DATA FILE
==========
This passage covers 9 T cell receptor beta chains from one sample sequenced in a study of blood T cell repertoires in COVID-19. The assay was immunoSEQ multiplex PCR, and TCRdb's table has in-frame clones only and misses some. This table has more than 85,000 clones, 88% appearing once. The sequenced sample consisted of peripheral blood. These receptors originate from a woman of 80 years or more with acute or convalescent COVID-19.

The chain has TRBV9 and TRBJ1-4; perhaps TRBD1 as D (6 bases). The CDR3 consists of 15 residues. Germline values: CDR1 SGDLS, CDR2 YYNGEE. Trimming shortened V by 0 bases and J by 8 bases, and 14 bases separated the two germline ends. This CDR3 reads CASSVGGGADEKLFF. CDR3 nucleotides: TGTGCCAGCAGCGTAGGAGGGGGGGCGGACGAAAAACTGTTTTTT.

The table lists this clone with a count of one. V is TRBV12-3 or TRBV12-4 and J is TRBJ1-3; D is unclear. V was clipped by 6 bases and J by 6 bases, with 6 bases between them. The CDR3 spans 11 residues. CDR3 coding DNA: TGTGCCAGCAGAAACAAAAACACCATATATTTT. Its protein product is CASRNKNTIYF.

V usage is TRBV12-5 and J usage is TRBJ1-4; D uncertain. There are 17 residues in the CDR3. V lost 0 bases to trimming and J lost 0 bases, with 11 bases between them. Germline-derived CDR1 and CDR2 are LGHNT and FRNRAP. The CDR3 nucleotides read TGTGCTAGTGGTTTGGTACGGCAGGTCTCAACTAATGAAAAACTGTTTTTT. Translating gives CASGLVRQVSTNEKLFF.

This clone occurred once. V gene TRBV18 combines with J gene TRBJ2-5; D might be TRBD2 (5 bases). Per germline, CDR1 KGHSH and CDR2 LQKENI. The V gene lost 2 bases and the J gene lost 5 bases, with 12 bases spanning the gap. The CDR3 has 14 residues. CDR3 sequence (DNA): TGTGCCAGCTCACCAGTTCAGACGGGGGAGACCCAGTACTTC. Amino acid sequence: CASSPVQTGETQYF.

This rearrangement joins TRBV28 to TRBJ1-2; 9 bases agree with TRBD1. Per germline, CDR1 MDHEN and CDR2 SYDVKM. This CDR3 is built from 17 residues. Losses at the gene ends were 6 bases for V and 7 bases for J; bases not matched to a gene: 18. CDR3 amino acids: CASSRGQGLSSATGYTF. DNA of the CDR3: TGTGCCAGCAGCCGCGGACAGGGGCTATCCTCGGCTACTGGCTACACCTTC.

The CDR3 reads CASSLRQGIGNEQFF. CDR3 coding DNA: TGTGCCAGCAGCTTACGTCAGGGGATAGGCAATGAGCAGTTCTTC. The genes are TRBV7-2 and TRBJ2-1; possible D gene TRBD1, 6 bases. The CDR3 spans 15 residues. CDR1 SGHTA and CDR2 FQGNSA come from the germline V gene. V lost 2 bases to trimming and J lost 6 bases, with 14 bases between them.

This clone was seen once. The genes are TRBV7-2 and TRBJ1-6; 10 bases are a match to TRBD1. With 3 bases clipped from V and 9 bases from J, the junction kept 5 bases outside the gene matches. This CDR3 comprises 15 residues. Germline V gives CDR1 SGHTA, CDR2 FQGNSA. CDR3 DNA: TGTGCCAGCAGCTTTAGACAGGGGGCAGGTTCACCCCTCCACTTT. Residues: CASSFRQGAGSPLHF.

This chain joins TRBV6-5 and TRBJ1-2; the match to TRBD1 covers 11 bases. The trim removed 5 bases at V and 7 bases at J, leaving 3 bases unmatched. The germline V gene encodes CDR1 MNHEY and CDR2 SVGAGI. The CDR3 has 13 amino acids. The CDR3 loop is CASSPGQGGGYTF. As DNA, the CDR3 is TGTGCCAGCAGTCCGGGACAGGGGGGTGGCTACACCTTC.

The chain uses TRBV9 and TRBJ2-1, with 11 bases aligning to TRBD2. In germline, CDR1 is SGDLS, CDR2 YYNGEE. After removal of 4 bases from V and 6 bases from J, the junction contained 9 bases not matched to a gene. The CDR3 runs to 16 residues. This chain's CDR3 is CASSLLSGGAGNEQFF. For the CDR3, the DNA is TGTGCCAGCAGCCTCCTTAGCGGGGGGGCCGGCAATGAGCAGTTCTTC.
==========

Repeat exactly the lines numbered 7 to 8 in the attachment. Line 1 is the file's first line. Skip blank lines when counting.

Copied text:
The CDR3 reads CASSLRQGIGNEQFF. CDR3 coding DNA: TGTGCCAGCAGCTTACGTCAGGGGATAGGCAATGAGCAGTTCTTC. The genes are TRBV7-2 and TRBJ2-1; possible D gene TRBD1, 6 bases. The CDR3 spans 15 residues. CDR1 SGHTA and CDR2 FQGNSA come from the germline V gene. V lost 2 bases to trimming and J lost 6 bases, with 14 bases between them.

This clone was seen once. The genes are TRBV7-2 and TRBJ1-6; 10 bases are a match to TRBD1. With 3 bases clipped from V and 9 bases from J, the junction kept 5 bases outside the gene matches. This CDR3 comprises 15 residues. Germline V gives CDR1 SGHTA, CDR2 FQGNSA. CDR3 DNA: TGTGCCAGCAGCTTTAGACAGGGGGCAGGTTCACCCCTCCACTTT. Residues: CASSFRQGAGSPLHF.